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California tools failed to distinguish leaks for decades



(Reuters) – The California tool responsible for a massive four-month leak near Los Angeles 2015 failed to investigate dozens of leaks over decades at the natural gas storage facility, according to a report released by the state on Friday.

The long-awaited report found that the groundwater corroded a 7-inch well cap and did so and caused the leak. Since Southern California Gas Co., a unit of Semper Energy, had failed to investigate and analyze leaks since the 1970s, the implications of such corrosion, leading to the event in 2015, found the report.

The report was commissioned by two government agencies, the California Public Utilities Commission and the Division of Oil, Gas and Geothermal Resources, and is run by a third party, Blade Energy Partners.

The agency says that the report would contribute to informing their own investigations, which are expected to be completed this year. These probes can ultimately lead to sanctions against the company, according to the CPUC.

More than 60 cap extensions have occurred since the 1

970s at the Aliso Canyon gas storage facility and were not investigated, the report found. Blade said there were integrity issues in 40% of the 124 storage wells it was studying for the report.

SoCalGas, as the tool is known, said it conformed to the storage regulations for natural gas in place at that time. Updated well-established safety regulations since 2015 largely address the causes of the leak, the report says.

"The leak was an industry change event that resulted in the development and implementation of improved security regulations and practices," the tool said in a statement.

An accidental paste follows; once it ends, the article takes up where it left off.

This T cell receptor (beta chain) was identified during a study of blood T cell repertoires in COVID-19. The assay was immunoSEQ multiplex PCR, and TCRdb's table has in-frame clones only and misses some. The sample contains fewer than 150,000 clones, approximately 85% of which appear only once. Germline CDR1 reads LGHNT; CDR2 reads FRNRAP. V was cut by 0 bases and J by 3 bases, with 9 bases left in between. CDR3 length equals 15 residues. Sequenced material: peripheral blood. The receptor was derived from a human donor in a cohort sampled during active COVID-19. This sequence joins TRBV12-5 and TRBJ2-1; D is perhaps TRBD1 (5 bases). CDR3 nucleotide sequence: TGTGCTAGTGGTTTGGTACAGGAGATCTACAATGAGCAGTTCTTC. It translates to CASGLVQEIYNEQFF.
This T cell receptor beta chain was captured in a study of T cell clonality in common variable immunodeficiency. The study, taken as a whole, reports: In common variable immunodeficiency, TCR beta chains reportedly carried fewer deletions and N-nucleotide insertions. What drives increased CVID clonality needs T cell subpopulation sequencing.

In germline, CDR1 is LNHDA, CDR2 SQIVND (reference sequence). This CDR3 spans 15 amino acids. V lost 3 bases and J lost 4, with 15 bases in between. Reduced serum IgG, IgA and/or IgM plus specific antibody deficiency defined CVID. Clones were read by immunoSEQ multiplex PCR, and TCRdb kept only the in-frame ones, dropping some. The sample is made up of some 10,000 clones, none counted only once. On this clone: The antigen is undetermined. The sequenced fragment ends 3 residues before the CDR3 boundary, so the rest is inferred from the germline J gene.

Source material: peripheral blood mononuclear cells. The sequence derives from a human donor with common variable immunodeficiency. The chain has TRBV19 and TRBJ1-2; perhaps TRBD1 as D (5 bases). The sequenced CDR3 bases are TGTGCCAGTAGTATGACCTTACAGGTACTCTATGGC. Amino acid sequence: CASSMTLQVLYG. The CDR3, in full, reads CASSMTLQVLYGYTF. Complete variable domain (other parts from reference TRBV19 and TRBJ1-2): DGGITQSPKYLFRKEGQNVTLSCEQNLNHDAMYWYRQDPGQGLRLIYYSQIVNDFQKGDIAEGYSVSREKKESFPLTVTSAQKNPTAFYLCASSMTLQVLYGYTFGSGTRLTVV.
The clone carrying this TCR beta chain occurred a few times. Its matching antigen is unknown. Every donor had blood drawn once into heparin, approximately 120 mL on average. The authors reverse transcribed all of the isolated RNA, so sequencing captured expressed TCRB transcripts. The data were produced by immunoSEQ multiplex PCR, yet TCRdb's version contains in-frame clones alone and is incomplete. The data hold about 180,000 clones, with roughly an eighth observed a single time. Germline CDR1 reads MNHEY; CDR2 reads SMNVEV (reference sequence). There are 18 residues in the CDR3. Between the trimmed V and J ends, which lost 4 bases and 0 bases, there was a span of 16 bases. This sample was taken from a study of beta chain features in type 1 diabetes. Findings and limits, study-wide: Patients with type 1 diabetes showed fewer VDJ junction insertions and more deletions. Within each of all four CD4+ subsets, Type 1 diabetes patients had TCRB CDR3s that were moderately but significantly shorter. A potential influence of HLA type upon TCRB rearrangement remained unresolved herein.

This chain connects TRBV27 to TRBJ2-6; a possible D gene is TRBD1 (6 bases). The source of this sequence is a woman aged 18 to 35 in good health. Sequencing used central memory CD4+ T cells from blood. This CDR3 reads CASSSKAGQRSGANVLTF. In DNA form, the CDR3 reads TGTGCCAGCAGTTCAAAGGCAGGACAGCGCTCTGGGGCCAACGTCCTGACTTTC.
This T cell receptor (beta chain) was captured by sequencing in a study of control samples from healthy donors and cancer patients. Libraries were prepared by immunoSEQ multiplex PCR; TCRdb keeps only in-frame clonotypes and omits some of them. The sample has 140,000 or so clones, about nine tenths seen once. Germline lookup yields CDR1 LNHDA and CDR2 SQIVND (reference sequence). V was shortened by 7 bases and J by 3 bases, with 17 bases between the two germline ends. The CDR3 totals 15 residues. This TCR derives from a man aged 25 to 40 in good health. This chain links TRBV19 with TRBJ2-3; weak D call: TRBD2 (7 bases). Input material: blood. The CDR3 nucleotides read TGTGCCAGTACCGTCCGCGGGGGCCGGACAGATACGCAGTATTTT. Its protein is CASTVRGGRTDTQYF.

As of October 2015, the faulty well flushed more than 4 billion cubic feet of natural gas into the atmosphere until it was sealed 111 days later in February 2016. The leaked gas was sufficient to deliver about 20 million US homes a day.

The event gave rise to screams and health risks in neighboring communities and became a public relations nightmare for the tool. More than 8,000 households and two schools were moved under the leak.

SoCalGas is still facing 394 trials, including the 48,500 applicants.

State regulators limited the amount of gas SoCalGas can inject into the Aliso Canyon plant and said that the tool can only withdraw gas, when other alternatives are not available.

Many residents and government officials want SoCalGas to close the facility.

State Secretary Henry Stern, representing the communities around Aliso Canyon, called the company "sloppy" and the report "alarming."

                    


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